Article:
Beyond Utopia is an astonishing film that in suggests the unique power of our digital revolution. Through the use of hidden cameras, the internet, and human determination it offers us our first glimpses into the "utopia" that is today's totalitarian North Korea.
Beyond Utopia chronicles what it takes to escape in a you-are-there manner, filmed by people who have actually made the dangerous journey. To fail and be taken into custody is certain death. But even more chilling is knowing that the millions inside have no idea that a world exists outside their borders. To disobey is to be treated barbarously for the least infractions. Kim Jong Un's repressive government is relentless about monitoring its people and keeping the outside world out. The deification of the supreme leader, the regimentation and militarization of the social order, and the CCTV cameras everywhere have produced a technological cocoon that stops the free flow of information. Most under the regime have no idea of the rest of the world or the concept of "freedom."
So how does one combat this? Director/Editor Madeleine Gavin uses those very media advances against them.
The story of how Ms. Gavin -- best known for the 2016 film City of Joy -- came to this project is fascinating in itself. She happened upon the TedTalks of Hyeonseo Lee, who recently defected to the U.S., and figured her for a film subject on her own. But digging deeper, she found the courageous Pastor Seungeun Kim, a "broker" who not only aids refugees but arms those inside with cameras they can conceal, and whose wife tells about being raised in North Korea, and taught to call people from the United States "American-bastards." Pastor Kim is helping Soyeon Lee to bring over the son she left behind. Soyeon Lee's grief is palpable: she told the boy she would be gone for two days, then was imprisoned, managed to get away, and has not seen him since. The film tracks her son's journey, as well as that of the Roh family in their trek over the hostile mountains of China, by night to go undetected, with small children an ailing 80 year-old grandmother in tow.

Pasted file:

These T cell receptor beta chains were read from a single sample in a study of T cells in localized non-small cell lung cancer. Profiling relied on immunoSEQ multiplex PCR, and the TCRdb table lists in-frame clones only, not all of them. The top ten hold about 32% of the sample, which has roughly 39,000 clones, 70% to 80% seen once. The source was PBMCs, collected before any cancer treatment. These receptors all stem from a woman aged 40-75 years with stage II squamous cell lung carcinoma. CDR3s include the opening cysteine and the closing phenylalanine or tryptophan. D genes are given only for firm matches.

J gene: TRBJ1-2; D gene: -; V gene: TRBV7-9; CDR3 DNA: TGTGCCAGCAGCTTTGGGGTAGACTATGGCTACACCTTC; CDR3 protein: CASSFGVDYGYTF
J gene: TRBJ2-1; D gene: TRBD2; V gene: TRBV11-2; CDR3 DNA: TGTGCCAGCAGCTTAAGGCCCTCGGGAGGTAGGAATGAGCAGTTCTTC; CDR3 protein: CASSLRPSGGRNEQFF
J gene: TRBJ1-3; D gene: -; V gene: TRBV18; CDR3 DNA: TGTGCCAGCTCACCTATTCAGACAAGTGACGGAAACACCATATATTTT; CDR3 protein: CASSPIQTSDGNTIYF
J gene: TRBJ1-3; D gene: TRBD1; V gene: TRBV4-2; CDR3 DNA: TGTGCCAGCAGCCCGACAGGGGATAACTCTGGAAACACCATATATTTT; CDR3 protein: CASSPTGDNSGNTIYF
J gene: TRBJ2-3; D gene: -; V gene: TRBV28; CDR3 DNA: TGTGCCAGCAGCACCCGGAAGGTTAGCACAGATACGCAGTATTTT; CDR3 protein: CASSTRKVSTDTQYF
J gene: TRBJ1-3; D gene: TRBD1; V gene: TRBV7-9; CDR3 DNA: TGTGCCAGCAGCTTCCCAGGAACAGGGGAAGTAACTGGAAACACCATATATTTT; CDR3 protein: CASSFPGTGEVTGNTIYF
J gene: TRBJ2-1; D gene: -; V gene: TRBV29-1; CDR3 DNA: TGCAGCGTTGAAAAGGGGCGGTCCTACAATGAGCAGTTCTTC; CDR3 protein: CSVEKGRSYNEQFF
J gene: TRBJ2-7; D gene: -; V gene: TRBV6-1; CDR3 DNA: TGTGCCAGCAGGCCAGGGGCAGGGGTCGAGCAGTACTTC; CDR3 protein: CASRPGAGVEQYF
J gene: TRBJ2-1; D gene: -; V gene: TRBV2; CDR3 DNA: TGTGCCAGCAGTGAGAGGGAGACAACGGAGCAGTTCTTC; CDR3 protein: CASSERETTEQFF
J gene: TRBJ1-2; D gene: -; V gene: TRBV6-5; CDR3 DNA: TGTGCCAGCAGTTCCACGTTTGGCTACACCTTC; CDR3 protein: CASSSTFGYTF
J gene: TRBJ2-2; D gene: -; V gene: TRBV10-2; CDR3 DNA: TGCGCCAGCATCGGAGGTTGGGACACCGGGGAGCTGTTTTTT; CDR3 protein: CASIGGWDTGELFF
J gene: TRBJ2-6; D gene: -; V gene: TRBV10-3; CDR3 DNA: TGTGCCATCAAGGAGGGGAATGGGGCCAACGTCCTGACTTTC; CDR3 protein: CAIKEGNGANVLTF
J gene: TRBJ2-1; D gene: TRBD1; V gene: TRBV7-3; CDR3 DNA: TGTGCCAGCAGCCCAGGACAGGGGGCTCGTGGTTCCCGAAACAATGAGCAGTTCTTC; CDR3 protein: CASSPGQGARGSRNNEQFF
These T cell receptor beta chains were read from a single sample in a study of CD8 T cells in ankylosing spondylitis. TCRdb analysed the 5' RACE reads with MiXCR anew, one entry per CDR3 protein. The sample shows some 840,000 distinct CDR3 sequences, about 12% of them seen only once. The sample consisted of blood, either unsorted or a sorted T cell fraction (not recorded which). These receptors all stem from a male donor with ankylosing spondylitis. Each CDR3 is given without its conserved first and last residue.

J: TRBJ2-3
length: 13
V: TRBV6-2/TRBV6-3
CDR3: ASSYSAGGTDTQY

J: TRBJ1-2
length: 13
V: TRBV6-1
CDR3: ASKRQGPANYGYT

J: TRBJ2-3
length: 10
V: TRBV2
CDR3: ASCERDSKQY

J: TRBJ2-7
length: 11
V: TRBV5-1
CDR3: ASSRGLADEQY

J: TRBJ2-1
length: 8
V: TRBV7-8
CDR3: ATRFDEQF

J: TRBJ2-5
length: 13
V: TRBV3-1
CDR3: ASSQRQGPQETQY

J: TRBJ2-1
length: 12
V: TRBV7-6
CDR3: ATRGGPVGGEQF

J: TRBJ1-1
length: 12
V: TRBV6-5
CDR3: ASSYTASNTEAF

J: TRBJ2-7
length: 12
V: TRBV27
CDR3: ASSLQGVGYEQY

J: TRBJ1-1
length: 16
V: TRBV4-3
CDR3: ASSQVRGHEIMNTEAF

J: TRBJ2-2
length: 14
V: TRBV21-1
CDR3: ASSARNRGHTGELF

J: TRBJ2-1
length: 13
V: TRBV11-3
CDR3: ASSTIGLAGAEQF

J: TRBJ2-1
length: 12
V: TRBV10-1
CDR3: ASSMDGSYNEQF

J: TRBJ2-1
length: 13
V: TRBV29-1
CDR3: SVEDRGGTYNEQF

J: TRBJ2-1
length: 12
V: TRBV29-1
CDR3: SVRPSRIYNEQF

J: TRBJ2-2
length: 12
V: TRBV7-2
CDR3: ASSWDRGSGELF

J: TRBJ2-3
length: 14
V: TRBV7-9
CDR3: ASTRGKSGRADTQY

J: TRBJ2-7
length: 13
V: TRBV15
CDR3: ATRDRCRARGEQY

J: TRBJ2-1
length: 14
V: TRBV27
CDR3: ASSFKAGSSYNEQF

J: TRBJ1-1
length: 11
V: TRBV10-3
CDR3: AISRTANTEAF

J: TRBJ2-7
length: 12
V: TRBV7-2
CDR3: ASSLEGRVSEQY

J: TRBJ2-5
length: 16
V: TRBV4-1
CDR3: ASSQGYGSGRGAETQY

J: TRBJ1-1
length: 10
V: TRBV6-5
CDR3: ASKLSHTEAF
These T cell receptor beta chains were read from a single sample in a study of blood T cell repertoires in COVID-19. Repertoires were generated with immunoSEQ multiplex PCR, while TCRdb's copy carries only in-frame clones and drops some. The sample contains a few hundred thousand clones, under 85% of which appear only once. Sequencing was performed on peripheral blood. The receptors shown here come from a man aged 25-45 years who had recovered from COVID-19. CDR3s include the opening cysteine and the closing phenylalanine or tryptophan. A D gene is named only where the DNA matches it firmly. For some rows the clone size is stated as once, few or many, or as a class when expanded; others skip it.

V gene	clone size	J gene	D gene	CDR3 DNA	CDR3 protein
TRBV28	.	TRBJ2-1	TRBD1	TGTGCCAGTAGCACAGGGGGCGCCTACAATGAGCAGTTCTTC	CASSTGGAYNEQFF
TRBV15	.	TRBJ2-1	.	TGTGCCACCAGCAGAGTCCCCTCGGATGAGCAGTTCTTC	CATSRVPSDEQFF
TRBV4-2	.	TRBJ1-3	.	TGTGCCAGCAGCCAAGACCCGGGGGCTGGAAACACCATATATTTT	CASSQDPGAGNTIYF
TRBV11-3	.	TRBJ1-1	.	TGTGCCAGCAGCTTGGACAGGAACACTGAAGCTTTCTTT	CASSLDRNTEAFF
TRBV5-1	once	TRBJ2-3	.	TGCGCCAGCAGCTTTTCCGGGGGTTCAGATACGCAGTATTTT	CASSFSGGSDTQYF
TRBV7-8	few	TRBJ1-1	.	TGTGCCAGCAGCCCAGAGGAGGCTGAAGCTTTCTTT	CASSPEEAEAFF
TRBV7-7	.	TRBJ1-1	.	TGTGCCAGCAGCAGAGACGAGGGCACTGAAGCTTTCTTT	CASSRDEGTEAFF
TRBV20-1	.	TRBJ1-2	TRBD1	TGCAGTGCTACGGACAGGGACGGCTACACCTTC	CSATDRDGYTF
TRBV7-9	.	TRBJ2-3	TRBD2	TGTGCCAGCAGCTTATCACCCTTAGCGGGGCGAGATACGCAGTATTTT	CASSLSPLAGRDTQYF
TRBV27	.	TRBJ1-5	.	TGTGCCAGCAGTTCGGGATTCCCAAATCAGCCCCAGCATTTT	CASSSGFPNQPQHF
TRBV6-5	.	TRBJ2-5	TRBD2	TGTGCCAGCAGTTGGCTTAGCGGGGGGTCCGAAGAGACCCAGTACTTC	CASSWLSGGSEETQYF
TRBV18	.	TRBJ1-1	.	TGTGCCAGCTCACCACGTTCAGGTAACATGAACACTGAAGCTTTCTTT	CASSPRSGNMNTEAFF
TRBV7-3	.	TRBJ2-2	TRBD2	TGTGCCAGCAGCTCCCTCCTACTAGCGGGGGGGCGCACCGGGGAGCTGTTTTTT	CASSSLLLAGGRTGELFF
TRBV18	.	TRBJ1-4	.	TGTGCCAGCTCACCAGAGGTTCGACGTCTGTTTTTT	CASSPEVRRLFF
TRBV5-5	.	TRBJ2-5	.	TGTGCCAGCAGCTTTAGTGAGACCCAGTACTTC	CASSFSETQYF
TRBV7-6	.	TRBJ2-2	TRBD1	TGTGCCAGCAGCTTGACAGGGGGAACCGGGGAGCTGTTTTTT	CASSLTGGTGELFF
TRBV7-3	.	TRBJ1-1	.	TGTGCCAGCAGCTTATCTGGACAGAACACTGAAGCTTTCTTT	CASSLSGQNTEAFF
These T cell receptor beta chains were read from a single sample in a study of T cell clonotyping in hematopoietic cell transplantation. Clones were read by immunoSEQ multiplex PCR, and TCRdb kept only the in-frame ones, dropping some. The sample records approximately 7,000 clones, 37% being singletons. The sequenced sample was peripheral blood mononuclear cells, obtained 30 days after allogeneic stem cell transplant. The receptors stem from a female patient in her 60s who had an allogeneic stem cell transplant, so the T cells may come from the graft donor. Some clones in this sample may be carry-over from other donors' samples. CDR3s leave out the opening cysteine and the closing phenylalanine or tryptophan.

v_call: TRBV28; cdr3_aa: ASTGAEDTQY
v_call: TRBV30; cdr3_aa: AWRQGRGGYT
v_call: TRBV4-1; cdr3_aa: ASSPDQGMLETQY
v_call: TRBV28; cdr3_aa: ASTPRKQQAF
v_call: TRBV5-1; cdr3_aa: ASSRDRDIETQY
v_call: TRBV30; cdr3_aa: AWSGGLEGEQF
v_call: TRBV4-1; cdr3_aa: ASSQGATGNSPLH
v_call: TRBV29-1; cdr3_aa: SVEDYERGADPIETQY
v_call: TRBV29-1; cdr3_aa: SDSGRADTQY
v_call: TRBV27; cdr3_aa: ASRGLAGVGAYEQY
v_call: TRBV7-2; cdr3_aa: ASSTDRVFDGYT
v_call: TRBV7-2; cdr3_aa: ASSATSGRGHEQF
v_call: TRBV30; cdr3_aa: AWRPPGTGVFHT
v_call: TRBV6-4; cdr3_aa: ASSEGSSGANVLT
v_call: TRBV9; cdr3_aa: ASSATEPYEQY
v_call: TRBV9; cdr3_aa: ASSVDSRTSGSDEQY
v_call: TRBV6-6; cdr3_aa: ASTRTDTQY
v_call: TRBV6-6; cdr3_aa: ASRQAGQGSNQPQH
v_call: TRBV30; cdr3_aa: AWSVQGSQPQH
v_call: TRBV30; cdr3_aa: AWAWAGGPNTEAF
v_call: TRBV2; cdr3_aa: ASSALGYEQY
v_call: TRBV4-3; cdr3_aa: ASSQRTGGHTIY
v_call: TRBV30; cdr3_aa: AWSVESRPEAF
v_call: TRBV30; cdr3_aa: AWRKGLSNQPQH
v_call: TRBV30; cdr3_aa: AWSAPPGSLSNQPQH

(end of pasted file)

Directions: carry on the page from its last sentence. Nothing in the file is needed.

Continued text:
In this way, Ms. Gavin adroitly creates intimacy by concentrating on four individual stories. She expertly combines filmed interviews, video supplied and posted clandestinely by escapees, official propaganda sanctioned by the North Korean government, animations, and covert footage of the streets of China and North Korea to create an essential mosaic of events that are happening now, in our world. There are no recreations. Beyond Utopia has been called a "geopolitical thriller," and even the rendering of the maps, showing uncrossable rivers, treacherous mountains, and government checkpoints, adds to the tension. The borders are nearly impenetrable.
Beyond Utopia is coarse, raw, emotional, suspenseful, and heartbreaking. It puts the lie to Kim Jung Un's North Korea and gives us a look at the true nature of the situation.
That such a manufactured society can exist -- and in this day and age be kept from the world and be so hard to escape -- is the stuff of dystopian science fiction. But it's here, folks, and may be the harbinger of things to come. In this crazy world, we can be sure that for all the viewers who will regard this scenario with horror, there are those with a thirst for power who will think that what Kim Jung Un's going on isn't half bad. We'd do well to learn its lessons, rather than consider it an isolated case a world away.
Beyond Utopia. Directed and edited by Madeleine Gavin. 2023. Produced by Ideal Partners. 115 minutes.